MLM Models

Coefficients for fixed and random effects can be found in Table 2. Deviance tests revealed that the addition of a random linear slope at Level 2, X2(2) = 6.9, p < .05, or at Level 3, X2(2) = 6.2, p < .05, significantly improved the fit of an intercept-only model. However, Information Criteria indicated that, with the same number of degrees of freedom, the model with a random linear slope at Level 2 (AIC = 4693.1; BIC = 4709.6) had a better fit than a model with a random linear slope at Level 3 (AIC = 4693.8; BIC = 4710.3), and thus the former was selected as the error structure against which the fixed effects were tested. Model 1 revealed a significant quadratic effect of age. As Fig. 1 shows, overall (girls’ and boys’ scores combined), empathy increased steadily from age 7 to about age 12 and then leveled off. Model 2 revealed a significant main effect for gender, indicating that, at age 11 (the age at which our time variable was centered), the difference in empathy between girls (M = 7.83; SD = 1.56) and boys (M = 5.96; SD = 2.00) was significant. A significant Linear Time × Gender interaction further indicated that, at age 11, the positive linear effect was significant for girls, γ = 0.21, SE = 0.06, p < .01, but not for boys, γ = −0.03, SE = 0.06, n.s. As Fig. 1 shows, girls in general reported higher levels of empathy than boys, and girls’ empathy increased from age 7 to about age 12 and then leveled off, but boys’ empathy remained relatively unchanged over time.
Table 2

Coefficients (γ) and standard errors (SE) for multilevel models of empathy

 

Model 1

Model 2

Model 3

γ

SE

γ

SE

γ

SE

Fixed parameters

      

 Intercept (γ000)

6.92**

0.10

8.06**

0.17

7.82**

0.16

 Age (γ100)

0.06

0.04

0.21**

0.06

0.26**

0.06

 Age2200)

−0.04**

0.01

−0.03*

0.01

−0.03*

0.01

 Gender (γ010)

  

−2.04**

0.14

−1.86**

0.14

 Linear time × gender (γ110)

  

−0.24**

0.07

−0.26**

0.07

 Birth order (γ020)

  

0.05

0.16

0.34*

0.15

 Pubertal transition (γ300)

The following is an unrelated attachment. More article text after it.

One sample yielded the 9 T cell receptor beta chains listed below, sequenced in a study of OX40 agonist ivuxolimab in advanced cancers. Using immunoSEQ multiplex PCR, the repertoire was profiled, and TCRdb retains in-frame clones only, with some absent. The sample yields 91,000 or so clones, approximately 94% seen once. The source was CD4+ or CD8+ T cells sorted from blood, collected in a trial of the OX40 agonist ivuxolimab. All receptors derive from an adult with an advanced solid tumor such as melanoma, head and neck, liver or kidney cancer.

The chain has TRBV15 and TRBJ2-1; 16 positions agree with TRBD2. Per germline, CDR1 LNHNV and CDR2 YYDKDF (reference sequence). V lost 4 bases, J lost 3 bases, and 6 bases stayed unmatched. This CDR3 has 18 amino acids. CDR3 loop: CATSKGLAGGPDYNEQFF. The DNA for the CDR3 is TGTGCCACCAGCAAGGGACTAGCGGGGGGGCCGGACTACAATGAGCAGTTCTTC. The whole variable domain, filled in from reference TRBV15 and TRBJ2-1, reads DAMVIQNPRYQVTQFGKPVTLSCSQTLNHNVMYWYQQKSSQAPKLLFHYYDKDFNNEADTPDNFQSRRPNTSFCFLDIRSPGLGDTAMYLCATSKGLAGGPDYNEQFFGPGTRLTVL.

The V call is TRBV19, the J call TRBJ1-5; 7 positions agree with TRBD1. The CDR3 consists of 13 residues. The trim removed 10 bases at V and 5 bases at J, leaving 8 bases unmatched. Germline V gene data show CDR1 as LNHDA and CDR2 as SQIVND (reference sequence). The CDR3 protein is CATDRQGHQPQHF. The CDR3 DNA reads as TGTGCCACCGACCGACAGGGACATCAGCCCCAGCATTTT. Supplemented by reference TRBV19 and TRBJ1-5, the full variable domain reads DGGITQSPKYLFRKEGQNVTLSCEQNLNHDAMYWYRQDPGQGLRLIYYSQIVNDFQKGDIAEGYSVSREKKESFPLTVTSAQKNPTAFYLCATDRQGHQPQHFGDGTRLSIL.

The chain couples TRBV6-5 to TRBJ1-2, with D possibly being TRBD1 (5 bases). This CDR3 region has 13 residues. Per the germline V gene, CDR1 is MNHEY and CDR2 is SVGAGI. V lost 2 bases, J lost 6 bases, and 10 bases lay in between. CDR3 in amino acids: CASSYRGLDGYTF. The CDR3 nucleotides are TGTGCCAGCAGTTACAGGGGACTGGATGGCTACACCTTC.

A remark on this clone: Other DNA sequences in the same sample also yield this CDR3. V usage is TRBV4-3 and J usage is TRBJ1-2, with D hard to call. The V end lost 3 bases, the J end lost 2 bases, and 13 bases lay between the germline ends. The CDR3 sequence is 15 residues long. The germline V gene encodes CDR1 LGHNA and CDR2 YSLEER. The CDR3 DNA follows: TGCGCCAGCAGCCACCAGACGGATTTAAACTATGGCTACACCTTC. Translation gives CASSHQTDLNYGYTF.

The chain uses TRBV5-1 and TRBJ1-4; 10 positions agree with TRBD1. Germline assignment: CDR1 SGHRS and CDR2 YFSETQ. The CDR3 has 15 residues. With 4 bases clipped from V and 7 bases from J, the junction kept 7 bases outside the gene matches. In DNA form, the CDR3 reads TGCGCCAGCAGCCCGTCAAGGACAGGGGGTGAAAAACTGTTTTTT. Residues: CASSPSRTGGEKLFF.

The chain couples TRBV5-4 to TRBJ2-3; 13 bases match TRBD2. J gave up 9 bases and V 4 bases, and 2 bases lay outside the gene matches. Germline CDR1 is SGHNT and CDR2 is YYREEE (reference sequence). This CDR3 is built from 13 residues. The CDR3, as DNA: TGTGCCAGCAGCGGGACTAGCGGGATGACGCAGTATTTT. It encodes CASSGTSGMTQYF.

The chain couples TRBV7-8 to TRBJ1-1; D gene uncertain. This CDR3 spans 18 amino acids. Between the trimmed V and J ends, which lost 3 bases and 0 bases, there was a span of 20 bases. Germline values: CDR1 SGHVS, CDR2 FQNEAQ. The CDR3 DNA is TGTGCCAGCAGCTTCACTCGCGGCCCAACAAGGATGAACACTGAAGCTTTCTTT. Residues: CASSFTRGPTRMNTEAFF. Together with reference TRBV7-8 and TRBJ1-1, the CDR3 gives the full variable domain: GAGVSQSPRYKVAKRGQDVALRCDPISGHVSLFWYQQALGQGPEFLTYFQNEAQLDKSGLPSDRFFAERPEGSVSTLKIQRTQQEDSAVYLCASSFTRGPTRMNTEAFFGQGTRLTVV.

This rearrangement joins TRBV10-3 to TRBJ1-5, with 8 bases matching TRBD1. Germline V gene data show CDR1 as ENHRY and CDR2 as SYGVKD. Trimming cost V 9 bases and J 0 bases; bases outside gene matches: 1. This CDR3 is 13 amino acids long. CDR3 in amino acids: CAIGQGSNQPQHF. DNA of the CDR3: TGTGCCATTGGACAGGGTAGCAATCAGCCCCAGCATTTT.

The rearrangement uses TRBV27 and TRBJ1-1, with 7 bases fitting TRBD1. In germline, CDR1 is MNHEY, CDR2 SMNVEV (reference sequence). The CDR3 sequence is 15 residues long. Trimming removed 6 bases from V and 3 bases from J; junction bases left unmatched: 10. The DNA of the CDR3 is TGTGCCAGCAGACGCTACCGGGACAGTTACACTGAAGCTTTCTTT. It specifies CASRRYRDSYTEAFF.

−0.17

0.18

−0.11

0.17

 Parental education (γ001)

  

−0.06

0.04

−0.05

0.04

 BP sibling warmth (γ030)

    

0.08**

0.02

 WP sibling warmth (γ400)

    

0.03*

0.01

 Linear time × WP sibling warmth (γ500)

    

0.02**

0.01

 BP sibling conflict (γ040)

    

−0.01

0.02

 WP sibling conflict (γ600)

    

−0.06**

0.01

 Parental responsiveness (γ700)

    

0.07**

0.01

 Marital love (γ800)

    

0.09

0.09

Random parameters

      

 L3 intercept (τ000)

0.45*

0.21

0.45**

0.15

0.47**

0.13

 L2 intercept (τ00k)

1.94**

0.26

0.95**

0.17

0.72**

0.14

 L2 age (τ110)

0.07

0.05

0.07*

0.04

0.05

0.04

 L2 intercept-age covariance (τ01k = τ10k)

0.16*

0.07

0.06

0.05

0.02

0.04

 Residual (eijk)

1.55**

0.09

1.53**

0.09

1.45**

0.08

BP Between-person, WP within-person, L3 level 3, L2 level 2

< .10; * p < .05; ** p < .01

Model 3 revealed a significant between-person effect for sibling warmth, indicating that youths who reported closer relationships with their siblings, on average, were more empathic. A significant Linear Time × Within-Person Sibling Warmth interaction, together with follow-up tests, indicated that a significant within-person association between sibling warmth and youths’ empathy emerged at age 11, γ = 0.03, SE = 0.01, p < .05, and became stronger over time, increasing by 0.02 units each year. In other words, starting around age 11, at times when youths reported more sibling warmth than usual (i.e., compared to their own cross-time average), they also reported more empathy than usual. Model 3 also revealed a significant within-person effect for sibling conflict, indicating that, at times when youths reported more sibling conflict than usual, they also reported less empathy than usual. The interactions between sibling relationship qualities and birth order and other interactions involving youths’ age were not significant, and thus were dropped from the final model. Exploratory analyses testing for interactions between sibling relationship qualities and youths’ gender revealed no differences in the associations between sibling warmth and conflict and youths’ empathy for girls versus boys.